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Title: Genotoxicity assessment of andrographolide
Author: Sharifuddin, Yusrizam
Awarding Body: Swansea University
Current Institution: Swansea University
Date of Award: 2008
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In this thesis, the genotoxic potential of andrographolide, which is a primary phytochemical of an annual herb Andrographis paniculata, was assessed and the possible mechanisms of action were elucidated. In silico predictions showed that andrographolide may be capable of inducing skin sensitisation and chromosome damage in mammals in vitro and the identification of possible metabolites. Andrographolide was demonstrated to induce micronuclei formation in vitro in three cell lines tested namely AHH-1, MCL-5 and V-79. In AHH-1 and V-79 cell lines, the highest frequency of micronuclei was recorded at 30 muM whereas in MCL-5 cell line, 50 p,M of the compound was necessary to elicit similar damage, which may be due differences in cellular metabolism capacity. The phytochemical was shown to cause dose-dependent cellular cytotoxicity in all the cell lines tested with cells dying primarily via necrosis compared to apoptosis and effectively reduced cell number. Kinetochore labelling on MCL-5 cells challenged with increasing doses of andrographolide revealed that the phytochemical acts in aneugenic manner evident from the increment in kinetochore-positive micronuclei. The compound of interest was also found to disrupt segregation fidelity via centrosome amplification resulting in chromosomal aberration. The presence of extra microtubule organising centres may play a role in the promotion of aberrant mitoses. Disruption to normal cell division was observed even after the removal of the compound in vitro. Mammalian HFRT point mutation assay using AHH-1 cell line revealed that andrographolide induced mutation evident from HPRT- mutant colonies formation between 5muM and 30muM. The phytochemical was also found to exert cytotoxicity in a concentration-dependent manner between 1muM and 50muM. Thus, andrographolide is capable of disrupting normal mammalian cell division and causing dose-dependent cytotoxicity in vitro.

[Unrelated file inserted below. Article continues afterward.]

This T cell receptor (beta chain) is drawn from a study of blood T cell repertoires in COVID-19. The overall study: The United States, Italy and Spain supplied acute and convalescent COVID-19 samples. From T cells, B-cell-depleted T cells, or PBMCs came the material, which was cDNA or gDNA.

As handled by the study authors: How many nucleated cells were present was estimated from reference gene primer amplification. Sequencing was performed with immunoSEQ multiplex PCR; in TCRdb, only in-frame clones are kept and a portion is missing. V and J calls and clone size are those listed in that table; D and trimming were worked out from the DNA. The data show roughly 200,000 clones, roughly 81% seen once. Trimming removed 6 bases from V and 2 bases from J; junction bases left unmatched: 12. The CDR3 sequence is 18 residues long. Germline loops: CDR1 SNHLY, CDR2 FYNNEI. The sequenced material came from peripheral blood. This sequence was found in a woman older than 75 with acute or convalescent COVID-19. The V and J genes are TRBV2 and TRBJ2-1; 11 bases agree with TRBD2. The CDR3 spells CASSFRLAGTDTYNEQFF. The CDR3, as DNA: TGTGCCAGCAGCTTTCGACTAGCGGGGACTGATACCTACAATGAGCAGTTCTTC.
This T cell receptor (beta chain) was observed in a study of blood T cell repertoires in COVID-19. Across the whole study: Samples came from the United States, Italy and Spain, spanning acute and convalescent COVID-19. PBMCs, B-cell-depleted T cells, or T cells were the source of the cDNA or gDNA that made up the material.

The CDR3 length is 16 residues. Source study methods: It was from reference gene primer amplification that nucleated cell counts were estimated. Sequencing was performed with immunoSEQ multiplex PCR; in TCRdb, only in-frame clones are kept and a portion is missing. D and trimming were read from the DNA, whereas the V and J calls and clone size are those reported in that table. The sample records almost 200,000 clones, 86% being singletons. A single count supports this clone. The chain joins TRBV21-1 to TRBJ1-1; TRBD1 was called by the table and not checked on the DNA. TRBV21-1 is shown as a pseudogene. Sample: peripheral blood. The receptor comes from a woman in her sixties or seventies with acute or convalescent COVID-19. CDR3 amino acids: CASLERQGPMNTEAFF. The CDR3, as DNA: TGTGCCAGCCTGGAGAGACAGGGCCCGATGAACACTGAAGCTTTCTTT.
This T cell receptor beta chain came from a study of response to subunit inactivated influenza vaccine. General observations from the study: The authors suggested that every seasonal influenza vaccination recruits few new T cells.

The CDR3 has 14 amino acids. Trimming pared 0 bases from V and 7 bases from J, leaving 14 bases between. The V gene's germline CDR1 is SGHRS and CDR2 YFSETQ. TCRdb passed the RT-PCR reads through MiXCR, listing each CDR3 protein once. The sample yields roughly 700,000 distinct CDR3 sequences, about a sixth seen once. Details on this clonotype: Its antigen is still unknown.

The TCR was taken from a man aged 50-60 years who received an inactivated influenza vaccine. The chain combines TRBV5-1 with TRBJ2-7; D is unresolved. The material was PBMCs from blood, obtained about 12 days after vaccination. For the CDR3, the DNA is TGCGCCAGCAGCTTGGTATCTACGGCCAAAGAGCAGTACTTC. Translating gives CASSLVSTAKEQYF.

Supervisor: Not available Sponsor: Not available
Qualification Name: Thesis (Ph.D.) Qualification Level: Doctoral
EThOS ID:  DOI: Not available